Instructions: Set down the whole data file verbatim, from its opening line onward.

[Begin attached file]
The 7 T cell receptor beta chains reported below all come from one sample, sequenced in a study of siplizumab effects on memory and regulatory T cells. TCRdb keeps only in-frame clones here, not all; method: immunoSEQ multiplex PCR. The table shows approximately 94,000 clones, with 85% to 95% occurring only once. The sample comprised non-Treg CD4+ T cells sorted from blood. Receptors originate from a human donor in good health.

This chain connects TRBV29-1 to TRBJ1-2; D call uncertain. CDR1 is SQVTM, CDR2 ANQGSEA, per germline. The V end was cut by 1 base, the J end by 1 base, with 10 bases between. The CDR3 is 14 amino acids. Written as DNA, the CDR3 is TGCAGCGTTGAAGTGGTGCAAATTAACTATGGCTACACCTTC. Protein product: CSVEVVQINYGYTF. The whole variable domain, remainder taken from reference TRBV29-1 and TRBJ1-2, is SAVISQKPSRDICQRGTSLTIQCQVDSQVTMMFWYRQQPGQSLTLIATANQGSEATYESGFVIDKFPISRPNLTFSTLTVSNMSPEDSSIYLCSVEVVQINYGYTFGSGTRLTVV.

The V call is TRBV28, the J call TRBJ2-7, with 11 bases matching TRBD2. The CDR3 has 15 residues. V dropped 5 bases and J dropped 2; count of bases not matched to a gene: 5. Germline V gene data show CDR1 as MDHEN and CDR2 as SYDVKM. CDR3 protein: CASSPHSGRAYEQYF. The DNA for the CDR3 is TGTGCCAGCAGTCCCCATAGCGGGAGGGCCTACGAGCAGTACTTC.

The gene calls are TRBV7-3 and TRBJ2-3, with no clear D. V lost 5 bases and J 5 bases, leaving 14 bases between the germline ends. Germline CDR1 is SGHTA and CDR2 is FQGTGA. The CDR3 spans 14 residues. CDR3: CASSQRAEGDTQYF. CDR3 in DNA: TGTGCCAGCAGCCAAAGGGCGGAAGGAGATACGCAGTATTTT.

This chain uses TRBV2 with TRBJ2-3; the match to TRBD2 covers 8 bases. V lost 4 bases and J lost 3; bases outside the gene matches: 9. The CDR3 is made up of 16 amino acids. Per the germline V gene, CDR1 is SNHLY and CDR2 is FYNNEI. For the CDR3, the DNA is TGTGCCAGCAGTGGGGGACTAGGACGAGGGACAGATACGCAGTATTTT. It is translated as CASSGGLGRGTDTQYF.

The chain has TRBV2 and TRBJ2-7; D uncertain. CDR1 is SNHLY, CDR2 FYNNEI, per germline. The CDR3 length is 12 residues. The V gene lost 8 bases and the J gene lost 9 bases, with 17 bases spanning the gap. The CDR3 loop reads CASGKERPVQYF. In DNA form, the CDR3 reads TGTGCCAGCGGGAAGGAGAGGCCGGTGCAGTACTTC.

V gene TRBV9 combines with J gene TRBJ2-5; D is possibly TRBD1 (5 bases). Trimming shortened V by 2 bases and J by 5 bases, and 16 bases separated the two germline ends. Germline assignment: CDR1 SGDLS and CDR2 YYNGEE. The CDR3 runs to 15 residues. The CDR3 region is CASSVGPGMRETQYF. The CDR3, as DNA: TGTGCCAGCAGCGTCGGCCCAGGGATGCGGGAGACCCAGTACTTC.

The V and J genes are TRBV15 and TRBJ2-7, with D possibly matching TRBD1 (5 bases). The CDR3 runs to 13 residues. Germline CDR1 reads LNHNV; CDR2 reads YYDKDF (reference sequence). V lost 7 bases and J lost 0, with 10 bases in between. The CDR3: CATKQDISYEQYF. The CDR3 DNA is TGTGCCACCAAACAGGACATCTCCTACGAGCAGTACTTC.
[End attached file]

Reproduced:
The 7 T cell receptor beta chains reported below all come from one sample, sequenced in a study of siplizumab effects on memory and regulatory T cells. TCRdb keeps only in-frame clones here, not all; method: immunoSEQ multiplex PCR. The table shows approximately 94,000 clones, with 85% to 95% occurring only once. The sample comprised non-Treg CD4+ T cells sorted from blood. Receptors originate from a human donor in good health.

This chain connects TRBV29-1 to TRBJ1-2; D call uncertain. CDR1 is SQVTM, CDR2 ANQGSEA, per germline. The V end was cut by 1 base, the J end by 1 base, with 10 bases between. The CDR3 is 14 amino acids. Written as DNA, the CDR3 is TGCAGCGTTGAAGTGGTGCAAATTAACTATGGCTACACCTTC. Protein product: CSVEVVQINYGYTF. The whole variable domain, remainder taken from reference TRBV29-1 and TRBJ1-2, is SAVISQKPSRDICQRGTSLTIQCQVDSQVTMMFWYRQQPGQSLTLIATANQGSEATYESGFVIDKFPISRPNLTFSTLTVSNMSPEDSSIYLCSVEVVQINYGYTFGSGTRLTVV.

The V call is TRBV28, the J call TRBJ2-7, with 11 bases matching TRBD2. The CDR3 has 15 residues. V dropped 5 bases and J dropped 2; count of bases not matched to a gene: 5. Germline V gene data show CDR1 as MDHEN and CDR2 as SYDVKM. CDR3 protein: CASSPHSGRAYEQYF. The DNA for the CDR3 is TGTGCCAGCAGTCCCCATAGCGGGAGGGCCTACGAGCAGTACTTC.

The gene calls are TRBV7-3 and TRBJ2-3, with no clear D. V lost 5 bases and J 5 bases, leaving 14 bases between the germline ends. Germline CDR1 is SGHTA and CDR2 is FQGTGA. The CDR3 spans 14 residues. CDR3: CASSQRAEGDTQYF. CDR3 in DNA: TGTGCCAGCAGCCAAAGGGCGGAAGGAGATACGCAGTATTTT.

This chain uses TRBV2 with TRBJ2-3; the match to TRBD2 covers 8 bases. V lost 4 bases and J lost 3; bases outside the gene matches: 9. The CDR3 is made up of 16 amino acids. Per the germline V gene, CDR1 is SNHLY and CDR2 is FYNNEI. For the CDR3, the DNA is TGTGCCAGCAGTGGGGGACTAGGACGAGGGACAGATACGCAGTATTTT. It is translated as CASSGGLGRGTDTQYF.

The chain has TRBV2 and TRBJ2-7; D uncertain. CDR1 is SNHLY, CDR2 FYNNEI, per germline. The CDR3 length is 12 residues. The V gene lost 8 bases and the J gene lost 9 bases, with 17 bases spanning the gap. The CDR3 loop reads CASGKERPVQYF. In DNA form, the CDR3 reads TGTGCCAGCGGGAAGGAGAGGCCGGTGCAGTACTTC.

V gene TRBV9 combines with J gene TRBJ2-5; D is possibly TRBD1 (5 bases). Trimming shortened V by 2 bases and J by 5 bases, and 16 bases separated the two germline ends. Germline assignment: CDR1 SGDLS and CDR2 YYNGEE. The CDR3 runs to 15 residues. The CDR3 region is CASSVGPGMRETQYF. The CDR3, as DNA: TGTGCCAGCAGCGTCGGCCCAGGGATGCGGGAGACCCAGTACTTC.

The V and J genes are TRBV15 and TRBJ2-7, with D possibly matching TRBD1 (5 bases). The CDR3 runs to 13 residues. Germline CDR1 reads LNHNV; CDR2 reads YYDKDF (reference sequence). V lost 7 bases and J lost 0, with 10 bases in between. The CDR3: CATKQDISYEQYF. The CDR3 DNA is TGTGCCACCAAACAGGACATCTCCTACGAGCAGTACTTC.